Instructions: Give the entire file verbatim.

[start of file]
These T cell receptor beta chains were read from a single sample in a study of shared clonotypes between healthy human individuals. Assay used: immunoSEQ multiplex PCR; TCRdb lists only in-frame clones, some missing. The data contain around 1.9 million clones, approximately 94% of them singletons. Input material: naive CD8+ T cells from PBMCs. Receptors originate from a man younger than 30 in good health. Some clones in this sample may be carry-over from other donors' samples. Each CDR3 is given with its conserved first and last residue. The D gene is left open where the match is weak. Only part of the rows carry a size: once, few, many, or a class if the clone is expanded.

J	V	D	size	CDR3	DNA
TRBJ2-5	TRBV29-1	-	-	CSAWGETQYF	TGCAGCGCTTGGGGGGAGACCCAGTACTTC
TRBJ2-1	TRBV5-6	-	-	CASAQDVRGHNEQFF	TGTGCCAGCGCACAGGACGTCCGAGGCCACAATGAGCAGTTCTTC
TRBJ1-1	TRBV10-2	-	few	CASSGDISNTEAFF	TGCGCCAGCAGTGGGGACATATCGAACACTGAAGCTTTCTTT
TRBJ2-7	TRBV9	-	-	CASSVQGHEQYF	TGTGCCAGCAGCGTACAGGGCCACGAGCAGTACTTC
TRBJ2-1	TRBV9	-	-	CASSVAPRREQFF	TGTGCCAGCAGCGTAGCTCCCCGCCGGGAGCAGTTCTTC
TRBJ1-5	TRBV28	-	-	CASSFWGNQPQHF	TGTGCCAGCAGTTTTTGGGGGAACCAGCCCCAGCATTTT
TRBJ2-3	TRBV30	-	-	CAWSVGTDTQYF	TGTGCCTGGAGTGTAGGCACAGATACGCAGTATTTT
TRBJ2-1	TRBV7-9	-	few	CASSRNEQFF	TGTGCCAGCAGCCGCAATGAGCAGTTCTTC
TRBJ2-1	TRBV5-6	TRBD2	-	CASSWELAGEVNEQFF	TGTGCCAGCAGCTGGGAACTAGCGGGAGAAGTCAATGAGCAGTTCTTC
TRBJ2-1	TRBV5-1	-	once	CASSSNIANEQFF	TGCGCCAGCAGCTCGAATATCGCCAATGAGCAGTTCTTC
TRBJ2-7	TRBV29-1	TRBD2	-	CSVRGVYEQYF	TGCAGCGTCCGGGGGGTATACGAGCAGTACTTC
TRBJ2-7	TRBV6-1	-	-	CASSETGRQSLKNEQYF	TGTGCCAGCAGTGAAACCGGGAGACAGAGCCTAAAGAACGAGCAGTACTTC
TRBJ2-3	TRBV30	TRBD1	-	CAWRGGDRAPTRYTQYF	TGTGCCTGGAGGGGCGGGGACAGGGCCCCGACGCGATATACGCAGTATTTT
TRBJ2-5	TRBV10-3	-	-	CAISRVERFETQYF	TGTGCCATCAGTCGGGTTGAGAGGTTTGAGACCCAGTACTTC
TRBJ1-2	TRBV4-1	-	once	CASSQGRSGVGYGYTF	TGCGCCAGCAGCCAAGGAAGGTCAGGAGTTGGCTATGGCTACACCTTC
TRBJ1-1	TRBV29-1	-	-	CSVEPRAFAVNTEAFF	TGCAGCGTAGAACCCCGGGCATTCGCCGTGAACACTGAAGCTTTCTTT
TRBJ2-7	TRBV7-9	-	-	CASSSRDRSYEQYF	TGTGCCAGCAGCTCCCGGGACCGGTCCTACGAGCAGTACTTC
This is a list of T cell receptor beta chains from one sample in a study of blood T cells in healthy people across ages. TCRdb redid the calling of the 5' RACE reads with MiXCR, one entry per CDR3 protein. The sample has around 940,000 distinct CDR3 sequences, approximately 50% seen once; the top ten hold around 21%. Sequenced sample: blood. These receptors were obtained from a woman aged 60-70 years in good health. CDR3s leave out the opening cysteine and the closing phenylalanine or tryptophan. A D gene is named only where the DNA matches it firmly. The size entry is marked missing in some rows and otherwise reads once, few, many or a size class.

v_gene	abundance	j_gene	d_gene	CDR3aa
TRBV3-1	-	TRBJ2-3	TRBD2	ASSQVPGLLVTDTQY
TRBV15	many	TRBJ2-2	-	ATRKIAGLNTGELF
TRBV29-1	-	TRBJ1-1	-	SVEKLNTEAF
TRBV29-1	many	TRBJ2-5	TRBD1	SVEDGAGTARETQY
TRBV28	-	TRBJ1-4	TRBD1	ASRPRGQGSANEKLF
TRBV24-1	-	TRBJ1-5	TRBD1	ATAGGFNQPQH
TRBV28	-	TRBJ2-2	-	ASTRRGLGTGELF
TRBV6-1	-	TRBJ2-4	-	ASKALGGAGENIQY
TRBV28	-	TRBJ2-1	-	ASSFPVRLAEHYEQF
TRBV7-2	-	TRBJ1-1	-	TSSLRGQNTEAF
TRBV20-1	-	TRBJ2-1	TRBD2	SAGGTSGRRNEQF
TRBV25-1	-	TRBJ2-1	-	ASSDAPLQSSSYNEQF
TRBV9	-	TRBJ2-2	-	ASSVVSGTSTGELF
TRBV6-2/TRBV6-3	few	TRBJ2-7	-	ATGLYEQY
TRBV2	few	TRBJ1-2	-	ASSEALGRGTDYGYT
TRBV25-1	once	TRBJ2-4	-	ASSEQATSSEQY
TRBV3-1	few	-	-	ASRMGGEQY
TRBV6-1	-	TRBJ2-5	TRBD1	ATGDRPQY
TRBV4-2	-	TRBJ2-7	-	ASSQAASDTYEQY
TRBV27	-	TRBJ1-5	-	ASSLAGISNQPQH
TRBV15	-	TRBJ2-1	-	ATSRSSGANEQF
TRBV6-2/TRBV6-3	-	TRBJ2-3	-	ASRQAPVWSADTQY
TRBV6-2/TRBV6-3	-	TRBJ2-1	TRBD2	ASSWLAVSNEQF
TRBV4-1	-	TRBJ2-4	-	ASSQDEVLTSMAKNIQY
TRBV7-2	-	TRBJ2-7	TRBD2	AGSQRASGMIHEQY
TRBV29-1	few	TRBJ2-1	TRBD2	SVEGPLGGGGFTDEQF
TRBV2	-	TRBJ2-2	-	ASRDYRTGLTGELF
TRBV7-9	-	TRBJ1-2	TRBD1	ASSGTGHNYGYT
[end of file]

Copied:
These T cell receptor beta chains were read from a single sample in a study of shared clonotypes between healthy human individuals. Assay used: immunoSEQ multiplex PCR; TCRdb lists only in-frame clones, some missing. The data contain around 1.9 million clones, approximately 94% of them singletons. Input material: naive CD8+ T cells from PBMCs. Receptors originate from a man younger than 30 in good health. Some clones in this sample may be carry-over from other donors' samples. Each CDR3 is given with its conserved first and last residue. The D gene is left open where the match is weak. Only part of the rows carry a size: once, few, many, or a class if the clone is expanded.

J	V	D	size	CDR3	DNA
TRBJ2-5	TRBV29-1	-	-	CSAWGETQYF	TGCAGCGCTTGGGGGGAGACCCAGTACTTC
TRBJ2-1	TRBV5-6	-	-	CASAQDVRGHNEQFF	TGTGCCAGCGCACAGGACGTCCGAGGCCACAATGAGCAGTTCTTC
TRBJ1-1	TRBV10-2	-	few	CASSGDISNTEAFF	TGCGCCAGCAGTGGGGACATATCGAACACTGAAGCTTTCTTT
TRBJ2-7	TRBV9	-	-	CASSVQGHEQYF	TGTGCCAGCAGCGTACAGGGCCACGAGCAGTACTTC
TRBJ2-1	TRBV9	-	-	CASSVAPRREQFF	TGTGCCAGCAGCGTAGCTCCCCGCCGGGAGCAGTTCTTC
TRBJ1-5	TRBV28	-	-	CASSFWGNQPQHF	TGTGCCAGCAGTTTTTGGGGGAACCAGCCCCAGCATTTT
TRBJ2-3	TRBV30	-	-	CAWSVGTDTQYF	TGTGCCTGGAGTGTAGGCACAGATACGCAGTATTTT
TRBJ2-1	TRBV7-9	-	few	CASSRNEQFF	TGTGCCAGCAGCCGCAATGAGCAGTTCTTC
TRBJ2-1	TRBV5-6	TRBD2	-	CASSWELAGEVNEQFF	TGTGCCAGCAGCTGGGAACTAGCGGGAGAAGTCAATGAGCAGTTCTTC
TRBJ2-1	TRBV5-1	-	once	CASSSNIANEQFF	TGCGCCAGCAGCTCGAATATCGCCAATGAGCAGTTCTTC
TRBJ2-7	TRBV29-1	TRBD2	-	CSVRGVYEQYF	TGCAGCGTCCGGGGGGTATACGAGCAGTACTTC
TRBJ2-7	TRBV6-1	-	-	CASSETGRQSLKNEQYF	TGTGCCAGCAGTGAAACCGGGAGACAGAGCCTAAAGAACGAGCAGTACTTC
TRBJ2-3	TRBV30	TRBD1	-	CAWRGGDRAPTRYTQYF	TGTGCCTGGAGGGGCGGGGACAGGGCCCCGACGCGATATACGCAGTATTTT
TRBJ2-5	TRBV10-3	-	-	CAISRVERFETQYF	TGTGCCATCAGTCGGGTTGAGAGGTTTGAGACCCAGTACTTC
TRBJ1-2	TRBV4-1	-	once	CASSQGRSGVGYGYTF	TGCGCCAGCAGCCAAGGAAGGTCAGGAGTTGGCTATGGCTACACCTTC
TRBJ1-1	TRBV29-1	-	-	CSVEPRAFAVNTEAFF	TGCAGCGTAGAACCCCGGGCATTCGCCGTGAACACTGAAGCTTTCTTT
TRBJ2-7	TRBV7-9	-	-	CASSSRDRSYEQYF	TGTGCCAGCAGCTCCCGGGACCGGTCCTACGAGCAGTACTTC
This is a list of T cell receptor beta chains from one sample in a study of blood T cells in healthy people across ages. TCRdb redid the calling of the 5' RACE reads with MiXCR, one entry per CDR3 protein. The sample has around 940,000 distinct CDR3 sequences, approximately 50% seen once; the top ten hold around 21%. Sequenced sample: blood. These receptors were obtained from a woman aged 60-70 years in good health. CDR3s leave out the opening cysteine and the closing phenylalanine or tryptophan. A D gene is named only where the DNA matches it firmly. The size entry is marked missing in some rows and otherwise reads once, few, many or a size class.

v_gene	abundance	j_gene	d_gene	CDR3aa
TRBV3-1	-	TRBJ2-3	TRBD2	ASSQVPGLLVTDTQY
TRBV15	many	TRBJ2-2	-	ATRKIAGLNTGELF
TRBV29-1	-	TRBJ1-1	-	SVEKLNTEAF
TRBV29-1	many	TRBJ2-5	TRBD1	SVEDGAGTARETQY
TRBV28	-	TRBJ1-4	TRBD1	ASRPRGQGSANEKLF
TRBV24-1	-	TRBJ1-5	TRBD1	ATAGGFNQPQH
TRBV28	-	TRBJ2-2	-	ASTRRGLGTGELF
TRBV6-1	-	TRBJ2-4	-	ASKALGGAGENIQY
TRBV28	-	TRBJ2-1	-	ASSFPVRLAEHYEQF
TRBV7-2	-	TRBJ1-1	-	TSSLRGQNTEAF
TRBV20-1	-	TRBJ2-1	TRBD2	SAGGTSGRRNEQF
TRBV25-1	-	TRBJ2-1	-	ASSDAPLQSSSYNEQF
TRBV9	-	TRBJ2-2	-	ASSVVSGTSTGELF
TRBV6-2/TRBV6-3	few	TRBJ2-7	-	ATGLYEQY
TRBV2	few	TRBJ1-2	-	ASSEALGRGTDYGYT
TRBV25-1	once	TRBJ2-4	-	ASSEQATSSEQY
TRBV3-1	few	-	-	ASRMGGEQY
TRBV6-1	-	TRBJ2-5	TRBD1	ATGDRPQY
TRBV4-2	-	TRBJ2-7	-	ASSQAASDTYEQY
TRBV27	-	TRBJ1-5	-	ASSLAGISNQPQH
TRBV15	-	TRBJ2-1	-	ATSRSSGANEQF
TRBV6-2/TRBV6-3	-	TRBJ2-3	-	ASRQAPVWSADTQY
TRBV6-2/TRBV6-3	-	TRBJ2-1	TRBD2	ASSWLAVSNEQF
TRBV4-1	-	TRBJ2-4	-	ASSQDEVLTSMAKNIQY
TRBV7-2	-	TRBJ2-7	TRBD2	AGSQRASGMIHEQY
TRBV29-1	few	TRBJ2-1	TRBD2	SVEGPLGGGGFTDEQF
TRBV2	-	TRBJ2-2	-	ASRDYRTGLTGELF
TRBV7-9	-	TRBJ1-2	TRBD1	ASSGTGHNYGYT